The London studio – led by architects Alex de Rijke, Philip Marsh and Sadie Morgan – wins the biggest prize in UK architecture for transforming a century-old, ruined pier into a new attraction for the seaside town.
RIBA president and jury chair Ben Derbyshire described the project as a "masterpiece of regeneration and inspiration".
"Hastings Pier showcases the remarkable skills, tenacity and problem-solving flair of its talented architects, dRMM," he said. "The architects and local community have transformed a neglected wreck into a stunning, flexible new pier to delight and inspire visitors and local people."
Hastings Pier was first constructed in 1872. It enjoyed great success in the 1930s, but became neglected in recent decades, and was permanently closed in 2008. Two years later, it was ravaged by a devastating fire.
The architects were tasked with repairing the structure, and making it suitable for a wide range of activities. To do this, they rejected the typical pier format – a deck covered with commercial booths – and instead opted for a more open space.
Their redesign is completed by a visitor centre clad in salvaged wooden boards and a grand external staircase that doubles as a performance space.
The Stirling Prize judges – who included Indian architect Anupama Kundoo, Caruso St John Architects co-director Peter St John and Assemble co-founder Jane Hall – said the project "evolved the idea of what architecture is and what architects should do".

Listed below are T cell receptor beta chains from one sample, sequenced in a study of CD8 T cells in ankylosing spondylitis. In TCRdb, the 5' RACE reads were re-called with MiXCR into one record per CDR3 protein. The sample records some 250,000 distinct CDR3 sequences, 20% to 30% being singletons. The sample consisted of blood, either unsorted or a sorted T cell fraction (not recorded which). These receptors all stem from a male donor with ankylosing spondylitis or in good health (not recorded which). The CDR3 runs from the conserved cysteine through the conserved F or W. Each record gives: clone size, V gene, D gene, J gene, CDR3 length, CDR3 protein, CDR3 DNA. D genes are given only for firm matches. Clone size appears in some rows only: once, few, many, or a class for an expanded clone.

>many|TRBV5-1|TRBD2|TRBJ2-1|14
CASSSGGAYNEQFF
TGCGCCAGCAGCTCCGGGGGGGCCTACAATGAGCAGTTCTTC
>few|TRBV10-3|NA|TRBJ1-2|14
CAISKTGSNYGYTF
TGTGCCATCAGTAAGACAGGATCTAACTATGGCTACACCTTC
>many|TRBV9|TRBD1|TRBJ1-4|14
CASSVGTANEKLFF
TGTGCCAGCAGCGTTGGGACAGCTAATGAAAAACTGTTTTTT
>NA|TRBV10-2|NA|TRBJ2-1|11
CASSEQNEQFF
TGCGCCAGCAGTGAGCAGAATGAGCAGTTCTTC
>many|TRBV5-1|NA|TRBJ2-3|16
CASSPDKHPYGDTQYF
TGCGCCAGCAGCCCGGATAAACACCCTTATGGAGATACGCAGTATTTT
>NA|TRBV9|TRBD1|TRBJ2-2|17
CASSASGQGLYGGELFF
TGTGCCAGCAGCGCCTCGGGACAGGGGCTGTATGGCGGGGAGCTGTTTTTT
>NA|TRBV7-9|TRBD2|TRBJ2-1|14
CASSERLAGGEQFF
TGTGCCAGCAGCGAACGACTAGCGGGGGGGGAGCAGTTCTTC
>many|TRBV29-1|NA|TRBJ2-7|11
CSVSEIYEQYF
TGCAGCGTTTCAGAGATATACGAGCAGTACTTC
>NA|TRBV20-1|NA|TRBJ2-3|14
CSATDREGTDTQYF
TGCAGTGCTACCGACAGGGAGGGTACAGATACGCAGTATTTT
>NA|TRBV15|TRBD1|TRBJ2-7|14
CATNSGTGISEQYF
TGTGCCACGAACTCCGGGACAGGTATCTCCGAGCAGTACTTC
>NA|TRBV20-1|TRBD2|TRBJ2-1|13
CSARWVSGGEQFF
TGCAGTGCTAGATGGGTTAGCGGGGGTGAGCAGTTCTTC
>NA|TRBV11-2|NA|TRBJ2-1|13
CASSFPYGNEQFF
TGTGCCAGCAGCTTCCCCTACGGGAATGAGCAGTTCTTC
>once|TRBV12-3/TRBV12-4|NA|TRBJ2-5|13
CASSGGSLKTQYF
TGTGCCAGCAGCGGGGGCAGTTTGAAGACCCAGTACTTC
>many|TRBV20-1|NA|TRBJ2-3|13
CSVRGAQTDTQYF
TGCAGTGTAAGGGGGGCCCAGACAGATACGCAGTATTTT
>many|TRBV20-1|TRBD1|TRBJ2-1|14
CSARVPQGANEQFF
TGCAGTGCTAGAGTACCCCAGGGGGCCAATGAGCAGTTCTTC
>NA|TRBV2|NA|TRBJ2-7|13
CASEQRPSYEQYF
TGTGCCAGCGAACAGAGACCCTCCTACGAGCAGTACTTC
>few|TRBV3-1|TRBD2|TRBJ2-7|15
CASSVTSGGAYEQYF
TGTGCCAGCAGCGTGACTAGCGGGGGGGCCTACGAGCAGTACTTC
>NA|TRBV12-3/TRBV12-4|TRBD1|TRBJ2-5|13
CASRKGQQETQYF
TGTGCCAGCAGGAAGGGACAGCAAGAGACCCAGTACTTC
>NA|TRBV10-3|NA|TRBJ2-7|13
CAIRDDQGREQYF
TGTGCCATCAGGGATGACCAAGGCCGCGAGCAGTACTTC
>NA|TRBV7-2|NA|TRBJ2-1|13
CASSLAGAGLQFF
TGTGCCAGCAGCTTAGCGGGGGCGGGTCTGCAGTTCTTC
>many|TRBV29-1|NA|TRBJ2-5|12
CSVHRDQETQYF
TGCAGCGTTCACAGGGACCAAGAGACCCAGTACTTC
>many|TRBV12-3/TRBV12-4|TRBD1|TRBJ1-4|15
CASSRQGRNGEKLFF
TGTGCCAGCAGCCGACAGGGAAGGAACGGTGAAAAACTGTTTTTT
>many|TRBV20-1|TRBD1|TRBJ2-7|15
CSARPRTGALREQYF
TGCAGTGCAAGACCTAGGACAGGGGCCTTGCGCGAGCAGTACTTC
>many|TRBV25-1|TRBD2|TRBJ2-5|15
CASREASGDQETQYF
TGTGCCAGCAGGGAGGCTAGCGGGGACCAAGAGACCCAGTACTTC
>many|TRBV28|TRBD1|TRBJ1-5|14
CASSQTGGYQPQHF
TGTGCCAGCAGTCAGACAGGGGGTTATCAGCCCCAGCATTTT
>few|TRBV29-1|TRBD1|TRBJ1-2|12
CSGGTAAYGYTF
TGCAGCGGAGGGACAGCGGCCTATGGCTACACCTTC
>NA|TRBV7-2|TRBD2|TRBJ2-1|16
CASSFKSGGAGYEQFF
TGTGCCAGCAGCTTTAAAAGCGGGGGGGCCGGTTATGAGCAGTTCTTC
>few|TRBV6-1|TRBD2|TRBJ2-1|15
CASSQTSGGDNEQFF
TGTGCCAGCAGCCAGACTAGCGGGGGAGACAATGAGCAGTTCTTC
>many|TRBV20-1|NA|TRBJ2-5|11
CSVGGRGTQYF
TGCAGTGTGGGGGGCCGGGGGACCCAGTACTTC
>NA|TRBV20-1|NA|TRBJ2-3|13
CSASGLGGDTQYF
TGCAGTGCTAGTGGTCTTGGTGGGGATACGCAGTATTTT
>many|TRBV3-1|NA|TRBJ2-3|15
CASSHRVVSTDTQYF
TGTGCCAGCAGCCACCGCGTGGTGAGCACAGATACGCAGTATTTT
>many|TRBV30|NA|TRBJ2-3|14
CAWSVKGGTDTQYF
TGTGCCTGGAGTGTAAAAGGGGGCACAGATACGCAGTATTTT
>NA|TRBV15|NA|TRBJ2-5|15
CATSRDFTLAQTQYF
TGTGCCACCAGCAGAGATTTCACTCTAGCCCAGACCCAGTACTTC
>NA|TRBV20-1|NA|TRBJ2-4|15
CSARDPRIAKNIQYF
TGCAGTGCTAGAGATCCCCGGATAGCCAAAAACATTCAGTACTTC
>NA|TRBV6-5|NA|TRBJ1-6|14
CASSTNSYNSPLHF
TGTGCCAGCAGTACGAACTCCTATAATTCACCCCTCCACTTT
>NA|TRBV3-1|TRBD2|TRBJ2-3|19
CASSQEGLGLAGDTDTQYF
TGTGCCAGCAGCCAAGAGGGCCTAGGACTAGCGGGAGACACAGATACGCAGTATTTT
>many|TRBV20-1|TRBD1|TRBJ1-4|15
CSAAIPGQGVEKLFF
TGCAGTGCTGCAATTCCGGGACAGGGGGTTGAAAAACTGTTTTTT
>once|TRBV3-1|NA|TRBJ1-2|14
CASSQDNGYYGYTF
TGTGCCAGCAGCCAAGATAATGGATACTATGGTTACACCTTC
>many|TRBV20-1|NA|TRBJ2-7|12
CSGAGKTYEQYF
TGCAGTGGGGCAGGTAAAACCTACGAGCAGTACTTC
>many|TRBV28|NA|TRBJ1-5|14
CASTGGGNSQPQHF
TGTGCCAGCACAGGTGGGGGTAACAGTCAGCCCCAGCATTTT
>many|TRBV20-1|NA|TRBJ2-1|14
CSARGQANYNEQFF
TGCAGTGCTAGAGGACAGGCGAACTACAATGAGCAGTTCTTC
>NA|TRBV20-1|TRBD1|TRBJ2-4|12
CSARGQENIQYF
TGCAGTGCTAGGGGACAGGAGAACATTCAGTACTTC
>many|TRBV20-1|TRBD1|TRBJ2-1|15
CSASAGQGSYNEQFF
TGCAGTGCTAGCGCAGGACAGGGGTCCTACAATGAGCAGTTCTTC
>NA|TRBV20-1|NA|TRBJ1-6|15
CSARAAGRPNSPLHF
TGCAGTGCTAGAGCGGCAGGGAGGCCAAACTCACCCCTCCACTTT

"dRMM's role has been utterly pivotal in realising this masterpiece of subtle, effortless design," they said.
"They have driven this project through to completion: campaigning, galvanising and organising local support throughout each aspect of the funding stage. They went above and beyond what most people think of as the role of the architect – and then they kept going!" they continued.
"Councils across the country should take inspiration from Hastings Pier, and open their eyes to the unique assets that can be created when such collaborations take place."
The Stirling Prize is awarded annually to the project judged to have made the biggest contribution to British architecture in the past year.
Hasting Pier was selected ahead of five other shortlisted projects: Barrett's Grove by Groupwork and Amin Taha; British Museum World Conservation and Exhibitions Centre by Rogers Stirk Harbour + Partners; Command of the Oceans by Baynes and Mitchell Architects; City of Glasgow College City Campus by Reiach & Hall Architects and Michael Laird Architects; and Photography Studio for Juergen Teller by 6a Architects.
It marks the first time dRMM has won the prize, although the studio has been shortlisted twice before – for Clapham Manor Primary School in 2010, and for the Trafalgar Place housing development in 2016.
Studio co-founder Alex de Rijke said his team were "proud of achieving the apparently impossible" with the project.
"This space offered more potential than an 'iconic' building on the end of the pier, and demonstrates the evolving role of the architect as an agent for change," he said.
Last year's winner was Newport Street Gallery, which Caruso St John designed for artist Damien Hirst.
Photography is by Alex de Rijke, unless otherwise indicated.